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AIDS Res Hum Retroviruses. 2000 Mar 20;16(5):481-92.

Mice transgenic for monocyte-tropic HIV type 1 produce infectious virus and display plasma viremia: a new in vivo system for studying the postintegration phase of HIV replication.

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Department of Microbiology and Immunology, Albert Einstein College of Medicine, Bronx, New York 10461, USA.


To generate an in vivo system for investigating the postintegration phase of HIV-1 replication, mouse lines transgenic for a full-length infectious proviral clone of a monocyte-tropic HIV-1 isolate, HIV-1JR-CSF, were constructed. Leukocytes from two independent JR-CSF transgenic mouse lines produced HIV-1 that infected human PBMCs. Plasma viremia was detected in these mice at levels (mean, >60,000 HIV RNA copies/ml) comparable to those reported for HIV-1-infected individuals. The levels of HIV RNA in these mice increased several-fold after either treatment with the superantigen Staphylococcus enterotoxin B or infection with Mycobacterium tuberculosis. Thus, a provirus encoding a monocyte-tropic HIV-1 strain under the control of its LTR expressed as a transgene in mice can proceed through the postintegration replication phase and produce infectious virus. In addition, the presence of plasma viremia that can be monitored by measuring plasma HIV-1 RNA levels permits these mice to be used to study the impact of different interventions on modulating in vivo HIV-1 production. Therefore, these mice provide a novel manipulable system to investigate the in vivo regulation of HIV-1 production by factors that activate the immune system. Furthermore, this murine system should be useful in delineating the role of human-specific factors in modulating HIV-1 replication and investigating the in vivo therapeutic efficacy of agents that target the postintegration stages of HIV-1 replication.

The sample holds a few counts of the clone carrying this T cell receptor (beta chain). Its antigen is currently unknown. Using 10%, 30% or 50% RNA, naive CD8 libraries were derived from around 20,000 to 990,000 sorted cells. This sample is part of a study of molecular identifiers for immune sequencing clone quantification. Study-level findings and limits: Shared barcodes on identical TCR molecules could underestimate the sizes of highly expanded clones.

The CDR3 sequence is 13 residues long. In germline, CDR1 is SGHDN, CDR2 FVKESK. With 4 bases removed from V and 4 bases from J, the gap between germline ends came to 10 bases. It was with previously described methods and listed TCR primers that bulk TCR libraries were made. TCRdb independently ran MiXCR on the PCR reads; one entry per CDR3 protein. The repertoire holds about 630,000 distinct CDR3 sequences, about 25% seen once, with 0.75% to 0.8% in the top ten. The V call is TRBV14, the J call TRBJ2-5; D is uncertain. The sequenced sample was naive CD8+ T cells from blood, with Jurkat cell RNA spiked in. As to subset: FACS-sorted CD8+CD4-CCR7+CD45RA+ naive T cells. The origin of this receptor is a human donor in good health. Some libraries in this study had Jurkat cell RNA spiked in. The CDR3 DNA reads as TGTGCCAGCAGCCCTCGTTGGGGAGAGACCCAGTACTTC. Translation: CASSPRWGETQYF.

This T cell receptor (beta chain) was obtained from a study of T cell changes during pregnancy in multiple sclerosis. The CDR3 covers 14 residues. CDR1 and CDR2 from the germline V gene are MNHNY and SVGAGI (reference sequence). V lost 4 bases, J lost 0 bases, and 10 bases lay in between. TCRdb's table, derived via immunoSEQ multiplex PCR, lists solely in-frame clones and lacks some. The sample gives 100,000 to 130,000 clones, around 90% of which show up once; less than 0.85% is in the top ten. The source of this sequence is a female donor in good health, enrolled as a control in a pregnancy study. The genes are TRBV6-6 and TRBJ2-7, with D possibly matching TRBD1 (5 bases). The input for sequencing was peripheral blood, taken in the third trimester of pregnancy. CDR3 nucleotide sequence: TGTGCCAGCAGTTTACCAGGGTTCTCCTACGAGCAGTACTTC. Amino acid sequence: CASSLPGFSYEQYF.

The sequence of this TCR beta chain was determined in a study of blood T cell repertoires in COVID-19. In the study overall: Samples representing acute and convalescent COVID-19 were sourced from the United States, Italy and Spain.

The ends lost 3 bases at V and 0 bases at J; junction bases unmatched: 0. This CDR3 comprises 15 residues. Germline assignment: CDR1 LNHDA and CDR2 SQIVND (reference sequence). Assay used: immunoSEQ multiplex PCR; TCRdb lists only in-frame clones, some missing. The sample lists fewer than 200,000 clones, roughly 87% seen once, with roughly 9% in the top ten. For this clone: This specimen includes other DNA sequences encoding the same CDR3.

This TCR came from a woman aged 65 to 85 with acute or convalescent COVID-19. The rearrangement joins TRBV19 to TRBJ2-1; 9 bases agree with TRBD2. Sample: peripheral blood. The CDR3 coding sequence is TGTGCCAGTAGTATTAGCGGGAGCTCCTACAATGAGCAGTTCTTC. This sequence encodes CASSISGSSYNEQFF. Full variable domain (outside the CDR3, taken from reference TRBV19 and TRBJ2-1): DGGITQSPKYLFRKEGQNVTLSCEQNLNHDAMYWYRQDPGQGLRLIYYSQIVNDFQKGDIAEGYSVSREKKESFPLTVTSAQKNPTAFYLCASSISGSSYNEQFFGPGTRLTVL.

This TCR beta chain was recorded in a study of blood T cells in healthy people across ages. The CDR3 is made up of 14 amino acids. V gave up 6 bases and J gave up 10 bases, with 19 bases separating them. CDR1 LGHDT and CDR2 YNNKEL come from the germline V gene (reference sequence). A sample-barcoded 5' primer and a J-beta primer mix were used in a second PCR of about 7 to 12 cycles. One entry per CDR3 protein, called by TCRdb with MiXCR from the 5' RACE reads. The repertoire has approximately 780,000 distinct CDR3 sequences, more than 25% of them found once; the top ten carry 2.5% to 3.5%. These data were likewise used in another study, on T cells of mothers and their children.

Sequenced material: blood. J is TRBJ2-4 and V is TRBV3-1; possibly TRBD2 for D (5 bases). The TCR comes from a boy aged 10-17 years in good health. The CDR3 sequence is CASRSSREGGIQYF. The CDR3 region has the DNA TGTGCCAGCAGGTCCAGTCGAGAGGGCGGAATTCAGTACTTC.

[Indexed for MEDLINE]

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